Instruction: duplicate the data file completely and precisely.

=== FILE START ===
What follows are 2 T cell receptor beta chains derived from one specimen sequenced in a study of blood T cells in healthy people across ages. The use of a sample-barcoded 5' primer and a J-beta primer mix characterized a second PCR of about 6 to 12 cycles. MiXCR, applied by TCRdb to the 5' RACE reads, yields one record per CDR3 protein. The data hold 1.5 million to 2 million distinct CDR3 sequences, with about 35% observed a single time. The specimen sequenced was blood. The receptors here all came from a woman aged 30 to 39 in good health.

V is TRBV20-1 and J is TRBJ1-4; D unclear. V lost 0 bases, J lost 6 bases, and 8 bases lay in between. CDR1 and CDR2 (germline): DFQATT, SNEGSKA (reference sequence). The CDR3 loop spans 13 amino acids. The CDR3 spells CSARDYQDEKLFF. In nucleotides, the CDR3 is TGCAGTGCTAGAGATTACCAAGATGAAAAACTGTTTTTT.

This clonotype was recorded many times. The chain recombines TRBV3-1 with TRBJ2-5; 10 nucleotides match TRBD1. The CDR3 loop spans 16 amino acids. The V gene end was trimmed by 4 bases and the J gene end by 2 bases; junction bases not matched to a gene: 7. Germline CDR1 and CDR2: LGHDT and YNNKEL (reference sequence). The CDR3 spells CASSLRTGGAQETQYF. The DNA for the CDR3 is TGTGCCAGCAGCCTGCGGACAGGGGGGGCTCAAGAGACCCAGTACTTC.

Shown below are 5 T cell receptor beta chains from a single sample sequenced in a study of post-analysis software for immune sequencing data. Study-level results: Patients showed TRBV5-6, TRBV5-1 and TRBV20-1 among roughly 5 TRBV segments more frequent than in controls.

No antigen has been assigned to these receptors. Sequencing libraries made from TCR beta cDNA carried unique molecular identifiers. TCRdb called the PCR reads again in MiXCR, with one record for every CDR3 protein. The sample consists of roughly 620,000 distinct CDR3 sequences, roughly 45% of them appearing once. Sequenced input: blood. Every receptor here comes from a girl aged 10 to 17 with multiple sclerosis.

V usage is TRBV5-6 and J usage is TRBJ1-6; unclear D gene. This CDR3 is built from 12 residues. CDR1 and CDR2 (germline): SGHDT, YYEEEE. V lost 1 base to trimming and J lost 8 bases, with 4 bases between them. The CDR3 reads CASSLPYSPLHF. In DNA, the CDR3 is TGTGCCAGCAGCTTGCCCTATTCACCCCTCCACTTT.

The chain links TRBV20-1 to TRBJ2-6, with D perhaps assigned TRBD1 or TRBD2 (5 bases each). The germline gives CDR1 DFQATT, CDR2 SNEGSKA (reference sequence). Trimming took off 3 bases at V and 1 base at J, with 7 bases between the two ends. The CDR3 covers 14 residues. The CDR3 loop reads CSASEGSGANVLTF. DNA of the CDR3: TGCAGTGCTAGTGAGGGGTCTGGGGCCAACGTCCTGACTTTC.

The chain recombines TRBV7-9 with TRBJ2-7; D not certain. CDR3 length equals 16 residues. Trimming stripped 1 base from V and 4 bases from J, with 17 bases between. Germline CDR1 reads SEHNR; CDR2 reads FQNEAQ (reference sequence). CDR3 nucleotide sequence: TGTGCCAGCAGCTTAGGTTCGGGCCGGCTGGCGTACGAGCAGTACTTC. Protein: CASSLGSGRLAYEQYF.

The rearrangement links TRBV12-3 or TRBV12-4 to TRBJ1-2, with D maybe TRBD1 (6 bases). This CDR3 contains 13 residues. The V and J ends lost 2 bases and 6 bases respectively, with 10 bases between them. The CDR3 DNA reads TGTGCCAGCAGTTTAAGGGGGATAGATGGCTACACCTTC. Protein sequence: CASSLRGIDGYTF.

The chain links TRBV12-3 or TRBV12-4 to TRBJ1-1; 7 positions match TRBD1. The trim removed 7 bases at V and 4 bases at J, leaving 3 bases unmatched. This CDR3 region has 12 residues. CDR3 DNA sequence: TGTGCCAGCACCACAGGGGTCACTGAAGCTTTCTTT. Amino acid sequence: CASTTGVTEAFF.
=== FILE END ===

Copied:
What follows are 2 T cell receptor beta chains derived from one specimen sequenced in a study of blood T cells in healthy people across ages. The use of a sample-barcoded 5' primer and a J-beta primer mix characterized a second PCR of about 6 to 12 cycles. MiXCR, applied by TCRdb to the 5' RACE reads, yields one record per CDR3 protein. The data hold 1.5 million to 2 million distinct CDR3 sequences, with about 35% observed a single time. The specimen sequenced was blood. The receptors here all came from a woman aged 30 to 39 in good health.

V is TRBV20-1 and J is TRBJ1-4; D unclear. V lost 0 bases, J lost 6 bases, and 8 bases lay in between. CDR1 and CDR2 (germline): DFQATT, SNEGSKA (reference sequence). The CDR3 loop spans 13 amino acids. The CDR3 spells CSARDYQDEKLFF. In nucleotides, the CDR3 is TGCAGTGCTAGAGATTACCAAGATGAAAAACTGTTTTTT.

This clonotype was recorded many times. The chain recombines TRBV3-1 with TRBJ2-5; 10 nucleotides match TRBD1. The CDR3 loop spans 16 amino acids. The V gene end was trimmed by 4 bases and the J gene end by 2 bases; junction bases not matched to a gene: 7. Germline CDR1 and CDR2: LGHDT and YNNKEL (reference sequence). The CDR3 spells CASSLRTGGAQETQYF. The DNA for the CDR3 is TGTGCCAGCAGCCTGCGGACAGGGGGGGCTCAAGAGACCCAGTACTTC.

Shown below are 5 T cell receptor beta chains from a single sample sequenced in a study of post-analysis software for immune sequencing data. Study-level results: Patients showed TRBV5-6, TRBV5-1 and TRBV20-1 among roughly 5 TRBV segments more frequent than in controls.

No antigen has been assigned to these receptors. Sequencing libraries made from TCR beta cDNA carried unique molecular identifiers. TCRdb called the PCR reads again in MiXCR, with one record for every CDR3 protein. The sample consists of roughly 620,000 distinct CDR3 sequences, roughly 45% of them appearing once. Sequenced input: blood. Every receptor here comes from a girl aged 10 to 17 with multiple sclerosis.

V usage is TRBV5-6 and J usage is TRBJ1-6; unclear D gene. This CDR3 is built from 12 residues. CDR1 and CDR2 (germline): SGHDT, YYEEEE. V lost 1 base to trimming and J lost 8 bases, with 4 bases between them. The CDR3 reads CASSLPYSPLHF. In DNA, the CDR3 is TGTGCCAGCAGCTTGCCCTATTCACCCCTCCACTTT.

The chain links TRBV20-1 to TRBJ2-6, with D perhaps assigned TRBD1 or TRBD2 (5 bases each). The germline gives CDR1 DFQATT, CDR2 SNEGSKA (reference sequence). Trimming took off 3 bases at V and 1 base at J, with 7 bases between the two ends. The CDR3 covers 14 residues. The CDR3 loop reads CSASEGSGANVLTF. DNA of the CDR3: TGCAGTGCTAGTGAGGGGTCTGGGGCCAACGTCCTGACTTTC.

The chain recombines TRBV7-9 with TRBJ2-7; D not certain. CDR3 length equals 16 residues. Trimming stripped 1 base from V and 4 bases from J, with 17 bases between. Germline CDR1 reads SEHNR; CDR2 reads FQNEAQ (reference sequence). CDR3 nucleotide sequence: TGTGCCAGCAGCTTAGGTTCGGGCCGGCTGGCGTACGAGCAGTACTTC. Protein: CASSLGSGRLAYEQYF.

The rearrangement links TRBV12-3 or TRBV12-4 to TRBJ1-2, with D maybe TRBD1 (6 bases). This CDR3 contains 13 residues. The V and J ends lost 2 bases and 6 bases respectively, with 10 bases between them. The CDR3 DNA reads TGTGCCAGCAGTTTAAGGGGGATAGATGGCTACACCTTC. Protein sequence: CASSLRGIDGYTF.

The chain links TRBV12-3 or TRBV12-4 to TRBJ1-1; 7 positions match TRBD1. The trim removed 7 bases at V and 4 bases at J, leaving 3 bases unmatched. This CDR3 region has 12 residues. CDR3 DNA sequence: TGTGCCAGCACCACAGGGGTCACTGAAGCTTTCTTT. Amino acid sequence: CASTTGVTEAFF.